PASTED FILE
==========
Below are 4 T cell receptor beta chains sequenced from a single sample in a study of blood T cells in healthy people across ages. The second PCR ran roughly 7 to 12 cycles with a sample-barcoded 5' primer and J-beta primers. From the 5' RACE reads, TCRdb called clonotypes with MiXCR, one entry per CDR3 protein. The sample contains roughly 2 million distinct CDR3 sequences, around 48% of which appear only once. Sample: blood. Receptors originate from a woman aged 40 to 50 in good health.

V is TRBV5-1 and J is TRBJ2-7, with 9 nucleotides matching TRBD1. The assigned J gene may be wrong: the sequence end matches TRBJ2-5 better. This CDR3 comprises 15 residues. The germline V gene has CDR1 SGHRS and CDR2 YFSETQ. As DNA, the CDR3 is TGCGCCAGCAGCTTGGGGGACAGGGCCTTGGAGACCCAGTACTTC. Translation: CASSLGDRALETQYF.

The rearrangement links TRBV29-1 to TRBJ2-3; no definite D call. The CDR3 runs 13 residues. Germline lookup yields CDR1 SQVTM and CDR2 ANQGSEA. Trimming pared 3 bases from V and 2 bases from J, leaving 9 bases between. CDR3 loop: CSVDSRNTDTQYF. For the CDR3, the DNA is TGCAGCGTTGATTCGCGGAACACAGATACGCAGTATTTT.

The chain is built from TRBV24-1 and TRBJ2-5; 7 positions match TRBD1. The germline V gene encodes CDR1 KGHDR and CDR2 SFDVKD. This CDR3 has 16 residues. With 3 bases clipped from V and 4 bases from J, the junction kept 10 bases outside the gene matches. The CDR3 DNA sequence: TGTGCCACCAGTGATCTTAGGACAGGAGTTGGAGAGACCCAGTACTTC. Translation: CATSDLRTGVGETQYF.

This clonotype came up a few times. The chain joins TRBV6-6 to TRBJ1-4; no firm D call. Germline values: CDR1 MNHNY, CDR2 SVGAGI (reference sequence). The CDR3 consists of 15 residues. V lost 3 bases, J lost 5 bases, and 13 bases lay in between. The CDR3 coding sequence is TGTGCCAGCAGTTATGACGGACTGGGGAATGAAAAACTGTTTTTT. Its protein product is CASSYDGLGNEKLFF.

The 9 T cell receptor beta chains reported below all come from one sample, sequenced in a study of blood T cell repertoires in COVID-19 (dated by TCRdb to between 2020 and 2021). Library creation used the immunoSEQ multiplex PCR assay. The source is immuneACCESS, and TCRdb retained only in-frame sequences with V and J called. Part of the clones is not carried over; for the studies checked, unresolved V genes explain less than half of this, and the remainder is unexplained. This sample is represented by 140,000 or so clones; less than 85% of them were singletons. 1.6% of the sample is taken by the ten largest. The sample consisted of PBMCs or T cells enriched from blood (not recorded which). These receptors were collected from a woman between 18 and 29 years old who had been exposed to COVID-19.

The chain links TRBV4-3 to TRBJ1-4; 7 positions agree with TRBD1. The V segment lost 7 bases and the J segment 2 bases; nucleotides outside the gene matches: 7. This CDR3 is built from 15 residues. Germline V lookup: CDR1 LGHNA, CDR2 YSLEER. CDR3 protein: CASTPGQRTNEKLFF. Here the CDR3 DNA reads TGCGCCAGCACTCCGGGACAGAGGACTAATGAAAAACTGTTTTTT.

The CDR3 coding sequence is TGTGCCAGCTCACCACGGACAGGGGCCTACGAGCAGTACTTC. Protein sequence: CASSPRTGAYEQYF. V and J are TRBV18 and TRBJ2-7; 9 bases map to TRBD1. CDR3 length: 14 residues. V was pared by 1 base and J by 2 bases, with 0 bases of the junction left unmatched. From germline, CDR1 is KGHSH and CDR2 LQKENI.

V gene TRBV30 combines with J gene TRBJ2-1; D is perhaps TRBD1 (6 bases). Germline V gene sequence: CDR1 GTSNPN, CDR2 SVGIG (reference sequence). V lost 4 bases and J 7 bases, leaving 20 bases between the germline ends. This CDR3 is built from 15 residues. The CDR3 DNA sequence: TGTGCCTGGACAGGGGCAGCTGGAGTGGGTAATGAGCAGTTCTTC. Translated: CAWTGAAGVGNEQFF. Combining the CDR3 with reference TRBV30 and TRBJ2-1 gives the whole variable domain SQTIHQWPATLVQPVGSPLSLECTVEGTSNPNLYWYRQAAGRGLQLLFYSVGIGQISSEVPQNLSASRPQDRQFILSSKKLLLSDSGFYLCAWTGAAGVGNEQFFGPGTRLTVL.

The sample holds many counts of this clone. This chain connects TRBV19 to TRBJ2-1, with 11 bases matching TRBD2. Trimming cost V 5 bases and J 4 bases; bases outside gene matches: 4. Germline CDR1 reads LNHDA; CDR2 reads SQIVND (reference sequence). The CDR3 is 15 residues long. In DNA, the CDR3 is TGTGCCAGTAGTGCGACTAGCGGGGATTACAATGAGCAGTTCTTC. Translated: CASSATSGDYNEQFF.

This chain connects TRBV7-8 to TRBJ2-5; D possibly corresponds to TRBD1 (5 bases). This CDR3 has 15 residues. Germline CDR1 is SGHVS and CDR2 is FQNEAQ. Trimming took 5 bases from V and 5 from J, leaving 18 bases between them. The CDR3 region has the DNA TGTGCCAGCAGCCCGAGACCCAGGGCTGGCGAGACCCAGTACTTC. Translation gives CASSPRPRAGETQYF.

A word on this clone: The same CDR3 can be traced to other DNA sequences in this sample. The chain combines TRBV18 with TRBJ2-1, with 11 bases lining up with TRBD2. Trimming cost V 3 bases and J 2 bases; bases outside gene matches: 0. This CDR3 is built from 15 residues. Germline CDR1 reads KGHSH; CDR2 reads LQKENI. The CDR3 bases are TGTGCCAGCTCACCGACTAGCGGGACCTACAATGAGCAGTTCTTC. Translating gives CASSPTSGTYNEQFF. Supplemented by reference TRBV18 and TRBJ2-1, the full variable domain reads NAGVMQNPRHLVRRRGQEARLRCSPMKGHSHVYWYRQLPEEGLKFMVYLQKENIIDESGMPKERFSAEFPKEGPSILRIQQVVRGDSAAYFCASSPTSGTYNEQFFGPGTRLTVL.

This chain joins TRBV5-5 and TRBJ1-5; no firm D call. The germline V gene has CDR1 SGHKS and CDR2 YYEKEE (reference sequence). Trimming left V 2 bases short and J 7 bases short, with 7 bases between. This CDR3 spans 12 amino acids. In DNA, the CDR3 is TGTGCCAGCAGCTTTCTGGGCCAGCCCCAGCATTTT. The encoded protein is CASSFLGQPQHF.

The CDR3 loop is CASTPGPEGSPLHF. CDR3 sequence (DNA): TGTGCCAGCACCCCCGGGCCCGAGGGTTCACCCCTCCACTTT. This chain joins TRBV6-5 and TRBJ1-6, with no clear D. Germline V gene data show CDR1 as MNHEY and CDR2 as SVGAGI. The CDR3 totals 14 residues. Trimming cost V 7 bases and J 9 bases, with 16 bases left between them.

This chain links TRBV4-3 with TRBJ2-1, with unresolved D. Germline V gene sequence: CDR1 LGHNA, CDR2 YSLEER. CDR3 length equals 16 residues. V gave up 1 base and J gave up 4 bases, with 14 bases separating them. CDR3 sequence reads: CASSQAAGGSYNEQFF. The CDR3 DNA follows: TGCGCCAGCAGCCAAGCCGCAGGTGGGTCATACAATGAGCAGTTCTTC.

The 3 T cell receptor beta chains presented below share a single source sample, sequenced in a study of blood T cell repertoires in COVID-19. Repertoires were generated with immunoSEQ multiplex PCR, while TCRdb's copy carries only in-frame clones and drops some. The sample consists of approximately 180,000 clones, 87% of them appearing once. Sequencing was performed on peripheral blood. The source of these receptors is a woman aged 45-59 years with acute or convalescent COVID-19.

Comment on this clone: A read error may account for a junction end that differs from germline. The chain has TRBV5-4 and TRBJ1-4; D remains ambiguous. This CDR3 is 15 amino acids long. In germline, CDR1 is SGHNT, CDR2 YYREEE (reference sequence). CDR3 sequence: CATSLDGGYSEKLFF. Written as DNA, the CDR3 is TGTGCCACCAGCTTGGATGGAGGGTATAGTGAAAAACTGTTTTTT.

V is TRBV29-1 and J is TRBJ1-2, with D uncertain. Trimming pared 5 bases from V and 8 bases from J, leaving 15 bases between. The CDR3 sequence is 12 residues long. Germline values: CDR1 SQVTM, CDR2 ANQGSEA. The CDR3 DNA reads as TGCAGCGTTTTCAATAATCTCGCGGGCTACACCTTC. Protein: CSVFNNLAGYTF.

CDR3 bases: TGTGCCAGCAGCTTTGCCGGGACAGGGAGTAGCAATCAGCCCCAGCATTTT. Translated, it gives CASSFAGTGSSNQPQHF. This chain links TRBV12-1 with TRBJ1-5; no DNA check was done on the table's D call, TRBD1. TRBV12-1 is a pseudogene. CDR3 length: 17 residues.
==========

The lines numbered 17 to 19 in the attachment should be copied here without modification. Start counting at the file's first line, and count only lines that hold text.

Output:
Comment on this clone: A read error may account for a junction end that differs from germline. The chain has TRBV5-4 and TRBJ1-4; D remains ambiguous. This CDR3 is 15 amino acids long. In germline, CDR1 is SGHNT, CDR2 YYREEE (reference sequence). CDR3 sequence: CATSLDGGYSEKLFF. Written as DNA, the CDR3 is TGTGCCACCAGCTTGGATGGAGGGTATAGTGAAAAACTGTTTTTT.

V is TRBV29-1 and J is TRBJ1-2, with D uncertain. Trimming pared 5 bases from V and 8 bases from J, leaving 15 bases between. The CDR3 sequence is 12 residues long. Germline values: CDR1 SQVTM, CDR2 ANQGSEA. The CDR3 DNA reads as TGCAGCGTTTTCAATAATCTCGCGGGCTACACCTTC. Protein: CSVFNNLAGYTF.

CDR3 bases: TGTGCCAGCAGCTTTGCCGGGACAGGGAGTAGCAATCAGCCCCAGCATTTT. Translated, it gives CASSFAGTGSSNQPQHF. This chain links TRBV12-1 with TRBJ1-5; no DNA check was done on the table's D call, TRBD1. TRBV12-1 is a pseudogene. CDR3 length: 17 residues.